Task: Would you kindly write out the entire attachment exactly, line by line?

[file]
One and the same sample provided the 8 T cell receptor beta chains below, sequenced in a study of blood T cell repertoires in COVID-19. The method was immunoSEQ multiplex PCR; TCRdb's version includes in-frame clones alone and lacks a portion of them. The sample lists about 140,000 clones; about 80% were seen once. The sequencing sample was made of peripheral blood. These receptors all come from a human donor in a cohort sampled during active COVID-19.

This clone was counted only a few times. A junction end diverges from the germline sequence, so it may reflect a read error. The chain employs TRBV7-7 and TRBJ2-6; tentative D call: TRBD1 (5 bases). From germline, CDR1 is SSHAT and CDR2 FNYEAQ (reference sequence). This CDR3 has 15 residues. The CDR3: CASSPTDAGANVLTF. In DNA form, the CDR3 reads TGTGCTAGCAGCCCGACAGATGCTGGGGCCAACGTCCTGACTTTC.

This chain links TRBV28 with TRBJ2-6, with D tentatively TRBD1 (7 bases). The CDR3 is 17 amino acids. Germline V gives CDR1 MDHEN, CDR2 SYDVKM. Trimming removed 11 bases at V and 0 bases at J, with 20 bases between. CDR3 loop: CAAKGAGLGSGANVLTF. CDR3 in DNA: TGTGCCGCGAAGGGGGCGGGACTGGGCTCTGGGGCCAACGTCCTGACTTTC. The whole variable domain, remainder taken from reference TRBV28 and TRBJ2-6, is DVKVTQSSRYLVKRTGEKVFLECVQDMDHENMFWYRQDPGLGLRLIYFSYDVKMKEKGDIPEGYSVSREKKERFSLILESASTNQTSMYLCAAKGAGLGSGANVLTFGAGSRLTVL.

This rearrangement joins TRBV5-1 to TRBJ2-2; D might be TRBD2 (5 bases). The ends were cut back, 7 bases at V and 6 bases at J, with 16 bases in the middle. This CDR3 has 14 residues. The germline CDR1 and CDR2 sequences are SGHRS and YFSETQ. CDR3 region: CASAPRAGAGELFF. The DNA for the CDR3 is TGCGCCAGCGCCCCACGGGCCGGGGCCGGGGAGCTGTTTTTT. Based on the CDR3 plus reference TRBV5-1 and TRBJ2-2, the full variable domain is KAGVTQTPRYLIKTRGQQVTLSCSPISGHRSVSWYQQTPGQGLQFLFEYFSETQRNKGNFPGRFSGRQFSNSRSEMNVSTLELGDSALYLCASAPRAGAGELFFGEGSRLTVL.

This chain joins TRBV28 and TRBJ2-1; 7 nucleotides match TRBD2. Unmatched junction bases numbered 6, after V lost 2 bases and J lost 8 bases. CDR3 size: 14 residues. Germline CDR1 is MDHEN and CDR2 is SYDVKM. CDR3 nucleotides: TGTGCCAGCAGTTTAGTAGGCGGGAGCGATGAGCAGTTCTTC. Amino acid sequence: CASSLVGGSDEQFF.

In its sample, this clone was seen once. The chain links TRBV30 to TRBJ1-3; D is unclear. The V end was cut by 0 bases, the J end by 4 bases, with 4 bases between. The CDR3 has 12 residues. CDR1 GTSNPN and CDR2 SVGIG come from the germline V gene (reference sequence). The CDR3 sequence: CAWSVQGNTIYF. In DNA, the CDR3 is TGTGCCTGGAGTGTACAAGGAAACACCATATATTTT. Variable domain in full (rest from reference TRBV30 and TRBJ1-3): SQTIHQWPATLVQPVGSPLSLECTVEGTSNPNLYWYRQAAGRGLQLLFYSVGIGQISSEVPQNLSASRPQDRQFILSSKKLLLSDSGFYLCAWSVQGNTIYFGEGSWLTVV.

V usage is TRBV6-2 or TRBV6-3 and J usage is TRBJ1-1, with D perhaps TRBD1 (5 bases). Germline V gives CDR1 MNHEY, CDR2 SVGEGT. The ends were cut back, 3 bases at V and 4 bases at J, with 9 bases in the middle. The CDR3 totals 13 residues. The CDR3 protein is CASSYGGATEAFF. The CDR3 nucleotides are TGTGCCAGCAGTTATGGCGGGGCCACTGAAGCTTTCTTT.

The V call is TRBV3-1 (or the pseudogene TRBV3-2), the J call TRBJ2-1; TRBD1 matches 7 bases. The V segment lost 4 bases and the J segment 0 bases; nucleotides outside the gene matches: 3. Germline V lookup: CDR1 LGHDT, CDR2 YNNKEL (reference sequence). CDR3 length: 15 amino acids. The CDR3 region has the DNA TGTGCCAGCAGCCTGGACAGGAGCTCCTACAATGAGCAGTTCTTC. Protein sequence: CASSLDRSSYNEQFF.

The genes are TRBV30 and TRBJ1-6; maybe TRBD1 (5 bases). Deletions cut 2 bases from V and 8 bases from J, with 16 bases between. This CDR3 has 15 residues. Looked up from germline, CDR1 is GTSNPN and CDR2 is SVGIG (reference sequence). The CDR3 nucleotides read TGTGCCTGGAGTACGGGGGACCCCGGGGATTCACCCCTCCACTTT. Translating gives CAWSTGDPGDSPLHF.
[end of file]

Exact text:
One and the same sample provided the 8 T cell receptor beta chains below, sequenced in a study of blood T cell repertoires in COVID-19. The method was immunoSEQ multiplex PCR; TCRdb's version includes in-frame clones alone and lacks a portion of them. The sample lists about 140,000 clones; about 80% were seen once. The sequencing sample was made of peripheral blood. These receptors all come from a human donor in a cohort sampled during active COVID-19.

This clone was counted only a few times. A junction end diverges from the germline sequence, so it may reflect a read error. The chain employs TRBV7-7 and TRBJ2-6; tentative D call: TRBD1 (5 bases). From germline, CDR1 is SSHAT and CDR2 FNYEAQ (reference sequence). This CDR3 has 15 residues. The CDR3: CASSPTDAGANVLTF. In DNA form, the CDR3 reads TGTGCTAGCAGCCCGACAGATGCTGGGGCCAACGTCCTGACTTTC.

This chain links TRBV28 with TRBJ2-6, with D tentatively TRBD1 (7 bases). The CDR3 is 17 amino acids. Germline V gives CDR1 MDHEN, CDR2 SYDVKM. Trimming removed 11 bases at V and 0 bases at J, with 20 bases between. CDR3 loop: CAAKGAGLGSGANVLTF. CDR3 in DNA: TGTGCCGCGAAGGGGGCGGGACTGGGCTCTGGGGCCAACGTCCTGACTTTC. The whole variable domain, remainder taken from reference TRBV28 and TRBJ2-6, is DVKVTQSSRYLVKRTGEKVFLECVQDMDHENMFWYRQDPGLGLRLIYFSYDVKMKEKGDIPEGYSVSREKKERFSLILESASTNQTSMYLCAAKGAGLGSGANVLTFGAGSRLTVL.

This rearrangement joins TRBV5-1 to TRBJ2-2; D might be TRBD2 (5 bases). The ends were cut back, 7 bases at V and 6 bases at J, with 16 bases in the middle. This CDR3 has 14 residues. The germline CDR1 and CDR2 sequences are SGHRS and YFSETQ. CDR3 region: CASAPRAGAGELFF. The DNA for the CDR3 is TGCGCCAGCGCCCCACGGGCCGGGGCCGGGGAGCTGTTTTTT. Based on the CDR3 plus reference TRBV5-1 and TRBJ2-2, the full variable domain is KAGVTQTPRYLIKTRGQQVTLSCSPISGHRSVSWYQQTPGQGLQFLFEYFSETQRNKGNFPGRFSGRQFSNSRSEMNVSTLELGDSALYLCASAPRAGAGELFFGEGSRLTVL.

This chain joins TRBV28 and TRBJ2-1; 7 nucleotides match TRBD2. Unmatched junction bases numbered 6, after V lost 2 bases and J lost 8 bases. CDR3 size: 14 residues. Germline CDR1 is MDHEN and CDR2 is SYDVKM. CDR3 nucleotides: TGTGCCAGCAGTTTAGTAGGCGGGAGCGATGAGCAGTTCTTC. Amino acid sequence: CASSLVGGSDEQFF.

In its sample, this clone was seen once. The chain links TRBV30 to TRBJ1-3; D is unclear. The V end was cut by 0 bases, the J end by 4 bases, with 4 bases between. The CDR3 has 12 residues. CDR1 GTSNPN and CDR2 SVGIG come from the germline V gene (reference sequence). The CDR3 sequence: CAWSVQGNTIYF. In DNA, the CDR3 is TGTGCCTGGAGTGTACAAGGAAACACCATATATTTT. Variable domain in full (rest from reference TRBV30 and TRBJ1-3): SQTIHQWPATLVQPVGSPLSLECTVEGTSNPNLYWYRQAAGRGLQLLFYSVGIGQISSEVPQNLSASRPQDRQFILSSKKLLLSDSGFYLCAWSVQGNTIYFGEGSWLTVV.

V usage is TRBV6-2 or TRBV6-3 and J usage is TRBJ1-1, with D perhaps TRBD1 (5 bases). Germline V gives CDR1 MNHEY, CDR2 SVGEGT. The ends were cut back, 3 bases at V and 4 bases at J, with 9 bases in the middle. The CDR3 totals 13 residues. The CDR3 protein is CASSYGGATEAFF. The CDR3 nucleotides are TGTGCCAGCAGTTATGGCGGGGCCACTGAAGCTTTCTTT.

The V call is TRBV3-1 (or the pseudogene TRBV3-2), the J call TRBJ2-1; TRBD1 matches 7 bases. The V segment lost 4 bases and the J segment 0 bases; nucleotides outside the gene matches: 3. Germline V lookup: CDR1 LGHDT, CDR2 YNNKEL (reference sequence). CDR3 length: 15 amino acids. The CDR3 region has the DNA TGTGCCAGCAGCCTGGACAGGAGCTCCTACAATGAGCAGTTCTTC. Protein sequence: CASSLDRSSYNEQFF.

The genes are TRBV30 and TRBJ1-6; maybe TRBD1 (5 bases). Deletions cut 2 bases from V and 8 bases from J, with 16 bases between. This CDR3 has 15 residues. Looked up from germline, CDR1 is GTSNPN and CDR2 is SVGIG (reference sequence). The CDR3 nucleotides read TGTGCCTGGAGTACGGGGGACCCCGGGGATTCACCCCTCCACTTT. Translating gives CAWSTGDPGDSPLHF.